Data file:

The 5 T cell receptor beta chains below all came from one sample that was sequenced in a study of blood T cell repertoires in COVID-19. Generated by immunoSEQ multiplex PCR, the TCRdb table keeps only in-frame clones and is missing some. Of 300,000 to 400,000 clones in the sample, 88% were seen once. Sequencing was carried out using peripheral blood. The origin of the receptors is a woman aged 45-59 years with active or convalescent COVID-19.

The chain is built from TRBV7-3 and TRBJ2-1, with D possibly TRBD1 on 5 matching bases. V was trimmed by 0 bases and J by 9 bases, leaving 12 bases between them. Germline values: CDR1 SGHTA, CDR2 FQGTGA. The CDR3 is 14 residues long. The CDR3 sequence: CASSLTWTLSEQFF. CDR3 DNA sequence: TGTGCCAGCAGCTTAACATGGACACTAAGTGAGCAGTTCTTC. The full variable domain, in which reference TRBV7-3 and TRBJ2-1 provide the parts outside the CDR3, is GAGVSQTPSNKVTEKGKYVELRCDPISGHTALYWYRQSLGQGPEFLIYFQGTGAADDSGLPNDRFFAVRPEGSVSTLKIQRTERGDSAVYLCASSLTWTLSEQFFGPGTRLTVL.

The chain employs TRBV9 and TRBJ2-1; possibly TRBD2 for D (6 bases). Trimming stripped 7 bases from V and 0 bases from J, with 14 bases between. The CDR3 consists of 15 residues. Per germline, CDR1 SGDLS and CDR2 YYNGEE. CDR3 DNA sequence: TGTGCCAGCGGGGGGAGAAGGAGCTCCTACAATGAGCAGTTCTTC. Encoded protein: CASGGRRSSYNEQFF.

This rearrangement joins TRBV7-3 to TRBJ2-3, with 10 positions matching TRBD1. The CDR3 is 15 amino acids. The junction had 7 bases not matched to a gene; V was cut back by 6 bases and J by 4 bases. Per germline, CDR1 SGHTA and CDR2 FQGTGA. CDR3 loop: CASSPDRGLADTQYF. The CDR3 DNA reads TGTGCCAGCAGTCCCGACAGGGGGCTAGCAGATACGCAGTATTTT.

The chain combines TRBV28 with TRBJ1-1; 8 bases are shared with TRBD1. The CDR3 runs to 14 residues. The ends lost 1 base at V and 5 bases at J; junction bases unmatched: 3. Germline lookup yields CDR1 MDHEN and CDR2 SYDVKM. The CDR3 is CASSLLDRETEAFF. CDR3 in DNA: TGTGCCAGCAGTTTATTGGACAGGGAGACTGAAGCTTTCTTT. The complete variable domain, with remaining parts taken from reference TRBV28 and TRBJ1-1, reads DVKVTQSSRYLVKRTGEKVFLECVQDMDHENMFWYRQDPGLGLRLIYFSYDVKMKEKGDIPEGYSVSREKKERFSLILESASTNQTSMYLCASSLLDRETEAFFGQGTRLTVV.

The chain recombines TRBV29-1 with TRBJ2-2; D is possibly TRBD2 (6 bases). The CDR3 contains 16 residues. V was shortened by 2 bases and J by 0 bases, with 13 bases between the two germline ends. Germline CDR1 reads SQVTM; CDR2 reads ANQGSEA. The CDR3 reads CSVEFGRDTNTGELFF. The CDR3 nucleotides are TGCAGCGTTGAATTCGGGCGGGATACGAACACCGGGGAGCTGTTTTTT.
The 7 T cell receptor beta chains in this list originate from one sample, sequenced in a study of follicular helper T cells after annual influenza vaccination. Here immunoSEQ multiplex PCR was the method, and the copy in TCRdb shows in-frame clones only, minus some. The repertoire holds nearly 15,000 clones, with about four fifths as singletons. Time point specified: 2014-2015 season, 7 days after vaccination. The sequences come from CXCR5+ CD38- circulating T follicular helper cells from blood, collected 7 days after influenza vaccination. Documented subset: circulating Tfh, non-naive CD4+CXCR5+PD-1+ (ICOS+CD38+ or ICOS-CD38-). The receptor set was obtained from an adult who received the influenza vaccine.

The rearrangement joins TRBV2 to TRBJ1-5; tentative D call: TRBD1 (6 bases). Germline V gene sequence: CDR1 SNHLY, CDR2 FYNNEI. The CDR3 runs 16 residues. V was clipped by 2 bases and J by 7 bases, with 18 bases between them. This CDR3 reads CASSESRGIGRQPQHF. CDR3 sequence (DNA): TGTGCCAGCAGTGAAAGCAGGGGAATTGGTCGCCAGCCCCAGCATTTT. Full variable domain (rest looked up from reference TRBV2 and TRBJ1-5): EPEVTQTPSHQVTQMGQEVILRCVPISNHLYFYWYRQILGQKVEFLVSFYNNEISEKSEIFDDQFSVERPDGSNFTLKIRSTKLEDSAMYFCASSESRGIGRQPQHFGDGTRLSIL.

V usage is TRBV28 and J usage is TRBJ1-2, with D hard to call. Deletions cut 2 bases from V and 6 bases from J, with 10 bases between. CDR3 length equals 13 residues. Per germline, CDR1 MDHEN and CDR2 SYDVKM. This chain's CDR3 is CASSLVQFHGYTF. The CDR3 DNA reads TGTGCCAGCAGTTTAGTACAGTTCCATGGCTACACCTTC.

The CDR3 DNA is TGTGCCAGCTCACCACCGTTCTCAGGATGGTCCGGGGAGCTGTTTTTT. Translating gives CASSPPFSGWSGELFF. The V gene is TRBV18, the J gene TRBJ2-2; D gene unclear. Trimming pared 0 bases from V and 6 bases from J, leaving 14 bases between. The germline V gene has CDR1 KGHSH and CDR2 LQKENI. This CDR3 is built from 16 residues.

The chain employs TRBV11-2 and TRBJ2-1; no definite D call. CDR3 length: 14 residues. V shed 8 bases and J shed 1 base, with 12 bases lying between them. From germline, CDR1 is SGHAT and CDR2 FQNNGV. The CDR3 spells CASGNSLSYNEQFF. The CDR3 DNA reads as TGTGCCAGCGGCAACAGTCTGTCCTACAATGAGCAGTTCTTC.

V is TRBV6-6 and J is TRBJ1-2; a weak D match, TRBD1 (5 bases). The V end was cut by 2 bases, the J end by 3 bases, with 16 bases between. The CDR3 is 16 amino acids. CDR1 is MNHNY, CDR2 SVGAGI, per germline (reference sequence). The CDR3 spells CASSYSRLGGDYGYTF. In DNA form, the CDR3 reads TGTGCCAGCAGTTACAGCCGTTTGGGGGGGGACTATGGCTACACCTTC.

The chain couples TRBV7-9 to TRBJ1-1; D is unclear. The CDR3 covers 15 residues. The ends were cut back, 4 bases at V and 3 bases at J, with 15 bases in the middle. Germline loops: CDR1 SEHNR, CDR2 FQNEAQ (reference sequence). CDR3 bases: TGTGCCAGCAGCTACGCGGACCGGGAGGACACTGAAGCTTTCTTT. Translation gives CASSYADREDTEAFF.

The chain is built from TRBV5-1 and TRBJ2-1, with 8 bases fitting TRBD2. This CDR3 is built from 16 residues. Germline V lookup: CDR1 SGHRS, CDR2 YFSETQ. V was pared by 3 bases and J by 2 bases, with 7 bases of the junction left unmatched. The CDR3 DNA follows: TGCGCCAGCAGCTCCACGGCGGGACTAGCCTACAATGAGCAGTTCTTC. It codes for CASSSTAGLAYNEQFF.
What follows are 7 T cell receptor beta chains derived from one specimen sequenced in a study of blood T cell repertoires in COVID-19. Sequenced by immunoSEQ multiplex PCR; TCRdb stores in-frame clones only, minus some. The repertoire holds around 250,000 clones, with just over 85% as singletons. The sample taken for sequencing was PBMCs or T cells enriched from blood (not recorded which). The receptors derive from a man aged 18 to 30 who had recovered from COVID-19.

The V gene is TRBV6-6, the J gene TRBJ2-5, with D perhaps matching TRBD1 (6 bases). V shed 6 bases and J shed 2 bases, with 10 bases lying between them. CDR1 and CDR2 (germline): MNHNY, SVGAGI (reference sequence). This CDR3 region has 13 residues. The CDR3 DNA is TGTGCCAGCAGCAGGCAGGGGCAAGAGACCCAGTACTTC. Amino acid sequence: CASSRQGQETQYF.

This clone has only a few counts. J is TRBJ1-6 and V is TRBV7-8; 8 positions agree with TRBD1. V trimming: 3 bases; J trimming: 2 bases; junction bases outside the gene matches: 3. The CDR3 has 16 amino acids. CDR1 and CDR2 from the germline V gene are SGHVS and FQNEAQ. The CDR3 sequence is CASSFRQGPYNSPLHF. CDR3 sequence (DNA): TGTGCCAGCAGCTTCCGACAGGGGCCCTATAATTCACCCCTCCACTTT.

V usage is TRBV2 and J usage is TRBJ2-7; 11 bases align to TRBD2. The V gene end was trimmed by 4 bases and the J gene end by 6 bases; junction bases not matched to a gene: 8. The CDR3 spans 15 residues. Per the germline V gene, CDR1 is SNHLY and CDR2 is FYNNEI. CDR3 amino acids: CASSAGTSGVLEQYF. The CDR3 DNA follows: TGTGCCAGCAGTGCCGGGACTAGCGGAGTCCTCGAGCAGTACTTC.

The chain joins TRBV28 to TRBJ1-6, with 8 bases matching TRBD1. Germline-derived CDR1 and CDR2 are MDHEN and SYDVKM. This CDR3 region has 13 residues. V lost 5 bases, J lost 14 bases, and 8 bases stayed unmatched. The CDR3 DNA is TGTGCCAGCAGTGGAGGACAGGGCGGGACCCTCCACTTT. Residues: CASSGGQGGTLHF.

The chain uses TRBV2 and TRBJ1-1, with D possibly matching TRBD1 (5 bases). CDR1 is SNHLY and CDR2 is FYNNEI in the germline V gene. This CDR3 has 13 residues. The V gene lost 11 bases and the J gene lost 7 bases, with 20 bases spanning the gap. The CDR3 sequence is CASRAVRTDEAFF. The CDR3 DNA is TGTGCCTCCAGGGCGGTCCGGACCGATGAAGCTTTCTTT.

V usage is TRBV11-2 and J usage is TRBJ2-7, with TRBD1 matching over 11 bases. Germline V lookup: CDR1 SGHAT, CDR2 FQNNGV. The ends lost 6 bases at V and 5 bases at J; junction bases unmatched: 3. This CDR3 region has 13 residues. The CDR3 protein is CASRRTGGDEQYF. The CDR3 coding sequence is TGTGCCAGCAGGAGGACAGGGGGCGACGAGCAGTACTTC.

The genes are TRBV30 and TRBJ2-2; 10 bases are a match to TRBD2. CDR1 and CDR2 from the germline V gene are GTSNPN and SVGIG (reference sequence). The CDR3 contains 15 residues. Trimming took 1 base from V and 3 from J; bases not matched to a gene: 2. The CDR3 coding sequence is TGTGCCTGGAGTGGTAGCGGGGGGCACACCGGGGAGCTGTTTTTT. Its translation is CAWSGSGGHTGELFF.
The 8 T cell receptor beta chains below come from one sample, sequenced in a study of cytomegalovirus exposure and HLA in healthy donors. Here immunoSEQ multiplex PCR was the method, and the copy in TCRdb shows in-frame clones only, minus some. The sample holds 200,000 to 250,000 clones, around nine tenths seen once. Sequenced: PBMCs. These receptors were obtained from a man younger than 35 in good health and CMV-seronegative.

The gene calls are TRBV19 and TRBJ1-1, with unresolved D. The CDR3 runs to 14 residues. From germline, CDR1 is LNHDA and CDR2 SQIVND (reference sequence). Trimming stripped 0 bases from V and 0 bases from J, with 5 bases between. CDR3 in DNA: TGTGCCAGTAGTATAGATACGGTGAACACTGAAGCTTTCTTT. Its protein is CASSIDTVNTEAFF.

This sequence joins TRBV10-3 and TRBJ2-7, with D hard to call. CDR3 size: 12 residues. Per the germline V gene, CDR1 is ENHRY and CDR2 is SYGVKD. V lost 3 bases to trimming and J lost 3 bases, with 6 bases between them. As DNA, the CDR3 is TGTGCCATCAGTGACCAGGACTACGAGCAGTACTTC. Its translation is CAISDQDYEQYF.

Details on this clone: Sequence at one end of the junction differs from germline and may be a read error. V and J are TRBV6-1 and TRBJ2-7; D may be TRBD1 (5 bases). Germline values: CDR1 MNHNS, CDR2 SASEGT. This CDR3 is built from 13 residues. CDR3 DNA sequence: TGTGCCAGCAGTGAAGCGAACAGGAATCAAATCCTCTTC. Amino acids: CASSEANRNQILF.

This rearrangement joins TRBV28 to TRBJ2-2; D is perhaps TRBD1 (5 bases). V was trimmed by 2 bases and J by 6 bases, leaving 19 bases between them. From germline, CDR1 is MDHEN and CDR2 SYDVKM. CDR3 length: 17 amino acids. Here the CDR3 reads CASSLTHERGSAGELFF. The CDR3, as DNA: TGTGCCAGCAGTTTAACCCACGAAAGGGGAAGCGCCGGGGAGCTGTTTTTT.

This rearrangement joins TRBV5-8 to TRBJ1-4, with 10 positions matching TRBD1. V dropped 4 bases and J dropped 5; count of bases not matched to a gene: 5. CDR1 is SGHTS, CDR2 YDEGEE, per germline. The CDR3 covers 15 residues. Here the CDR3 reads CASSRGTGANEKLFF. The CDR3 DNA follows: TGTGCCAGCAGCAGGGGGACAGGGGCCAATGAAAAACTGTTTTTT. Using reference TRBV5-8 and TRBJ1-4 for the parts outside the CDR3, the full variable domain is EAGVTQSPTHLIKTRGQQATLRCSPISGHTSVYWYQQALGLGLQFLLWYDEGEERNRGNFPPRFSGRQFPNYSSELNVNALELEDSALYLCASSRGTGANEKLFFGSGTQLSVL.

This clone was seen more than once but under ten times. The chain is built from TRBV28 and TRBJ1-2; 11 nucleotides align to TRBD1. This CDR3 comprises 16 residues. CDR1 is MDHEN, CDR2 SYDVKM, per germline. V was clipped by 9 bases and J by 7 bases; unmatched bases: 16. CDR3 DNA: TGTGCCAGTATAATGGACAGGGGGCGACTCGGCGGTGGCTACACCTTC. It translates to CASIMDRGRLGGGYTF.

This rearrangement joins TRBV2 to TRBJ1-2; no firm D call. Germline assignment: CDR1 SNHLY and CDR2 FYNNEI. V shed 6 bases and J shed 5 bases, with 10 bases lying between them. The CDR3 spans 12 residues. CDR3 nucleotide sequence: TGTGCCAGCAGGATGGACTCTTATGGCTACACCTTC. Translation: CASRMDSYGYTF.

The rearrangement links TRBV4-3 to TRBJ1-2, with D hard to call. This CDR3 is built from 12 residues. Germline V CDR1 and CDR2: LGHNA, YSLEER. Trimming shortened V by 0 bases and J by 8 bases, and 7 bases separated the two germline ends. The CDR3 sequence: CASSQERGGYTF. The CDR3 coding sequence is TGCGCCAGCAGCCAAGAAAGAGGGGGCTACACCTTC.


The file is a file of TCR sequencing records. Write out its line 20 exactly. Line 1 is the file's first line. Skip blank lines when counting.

The chain uses TRBV2 and TRBJ1-1, with D possibly matching TRBD1 (5 bases). CDR1 is SNHLY and CDR2 is FYNNEI in the germline V gene. This CDR3 has 13 residues. The V gene lost 11 bases and the J gene lost 7 bases, with 20 bases spanning the gap. The CDR3 sequence is CASRAVRTDEAFF. The CDR3 DNA is TGTGCCTCCAGGGCGGTCCGGACCGATGAAGCTTTCTTT.